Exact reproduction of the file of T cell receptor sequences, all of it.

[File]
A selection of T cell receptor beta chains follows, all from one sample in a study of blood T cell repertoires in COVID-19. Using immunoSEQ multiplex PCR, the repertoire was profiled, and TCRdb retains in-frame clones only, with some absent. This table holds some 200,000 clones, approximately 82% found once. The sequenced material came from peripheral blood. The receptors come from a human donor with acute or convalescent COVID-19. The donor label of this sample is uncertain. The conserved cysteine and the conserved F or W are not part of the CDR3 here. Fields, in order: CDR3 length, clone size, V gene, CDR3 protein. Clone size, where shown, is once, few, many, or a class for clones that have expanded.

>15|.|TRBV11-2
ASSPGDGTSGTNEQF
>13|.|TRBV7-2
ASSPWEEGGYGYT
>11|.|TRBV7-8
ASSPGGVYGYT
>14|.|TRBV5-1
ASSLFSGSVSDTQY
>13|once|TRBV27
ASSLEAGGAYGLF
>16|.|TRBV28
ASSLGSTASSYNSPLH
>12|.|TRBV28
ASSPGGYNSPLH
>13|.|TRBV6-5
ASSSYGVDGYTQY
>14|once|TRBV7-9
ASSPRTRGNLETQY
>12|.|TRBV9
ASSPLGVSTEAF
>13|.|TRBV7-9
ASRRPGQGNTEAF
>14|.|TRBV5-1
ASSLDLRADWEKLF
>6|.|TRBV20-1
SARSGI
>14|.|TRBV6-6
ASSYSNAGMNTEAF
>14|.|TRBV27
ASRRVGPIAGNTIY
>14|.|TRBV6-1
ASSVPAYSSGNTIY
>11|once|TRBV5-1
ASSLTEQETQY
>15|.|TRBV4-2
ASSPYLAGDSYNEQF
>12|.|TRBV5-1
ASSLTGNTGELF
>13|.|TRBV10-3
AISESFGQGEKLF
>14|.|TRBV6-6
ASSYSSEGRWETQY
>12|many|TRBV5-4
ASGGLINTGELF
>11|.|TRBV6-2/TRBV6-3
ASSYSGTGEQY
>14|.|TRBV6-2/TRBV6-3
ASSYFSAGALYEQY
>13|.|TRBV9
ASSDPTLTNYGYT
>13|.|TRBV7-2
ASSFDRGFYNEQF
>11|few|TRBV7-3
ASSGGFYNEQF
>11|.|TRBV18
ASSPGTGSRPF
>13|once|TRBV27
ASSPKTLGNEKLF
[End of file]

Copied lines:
A selection of T cell receptor beta chains follows, all from one sample in a study of blood T cell repertoires in COVID-19. Using immunoSEQ multiplex PCR, the repertoire was profiled, and TCRdb retains in-frame clones only, with some absent. This table holds some 200,000 clones, approximately 82% found once. The sequenced material came from peripheral blood. The receptors come from a human donor with acute or convalescent COVID-19. The donor label of this sample is uncertain. The conserved cysteine and the conserved F or W are not part of the CDR3 here. Fields, in order: CDR3 length, clone size, V gene, CDR3 protein. Clone size, where shown, is once, few, many, or a class for clones that have expanded.

>15|.|TRBV11-2
ASSPGDGTSGTNEQF
>13|.|TRBV7-2
ASSPWEEGGYGYT
>11|.|TRBV7-8
ASSPGGVYGYT
>14|.|TRBV5-1
ASSLFSGSVSDTQY
>13|once|TRBV27
ASSLEAGGAYGLF
>16|.|TRBV28
ASSLGSTASSYNSPLH
>12|.|TRBV28
ASSPGGYNSPLH
>13|.|TRBV6-5
ASSSYGVDGYTQY
>14|once|TRBV7-9
ASSPRTRGNLETQY
>12|.|TRBV9
ASSPLGVSTEAF
>13|.|TRBV7-9
ASRRPGQGNTEAF
>14|.|TRBV5-1
ASSLDLRADWEKLF
>6|.|TRBV20-1
SARSGI
>14|.|TRBV6-6
ASSYSNAGMNTEAF
>14|.|TRBV27
ASRRVGPIAGNTIY
>14|.|TRBV6-1
ASSVPAYSSGNTIY
>11|once|TRBV5-1
ASSLTEQETQY
>15|.|TRBV4-2
ASSPYLAGDSYNEQF
>12|.|TRBV5-1
ASSLTGNTGELF
>13|.|TRBV10-3
AISESFGQGEKLF
>14|.|TRBV6-6
ASSYSSEGRWETQY
>12|many|TRBV5-4
ASGGLINTGELF
>11|.|TRBV6-2/TRBV6-3
ASSYSGTGEQY
>14|.|TRBV6-2/TRBV6-3
ASSYFSAGALYEQY
>13|.|TRBV9
ASSDPTLTNYGYT
>13|.|TRBV7-2
ASSFDRGFYNEQF
>11|few|TRBV7-3
ASSGGFYNEQF
>11|.|TRBV18
ASSPGTGSRPF
>13|once|TRBV27
ASSPKTLGNEKLF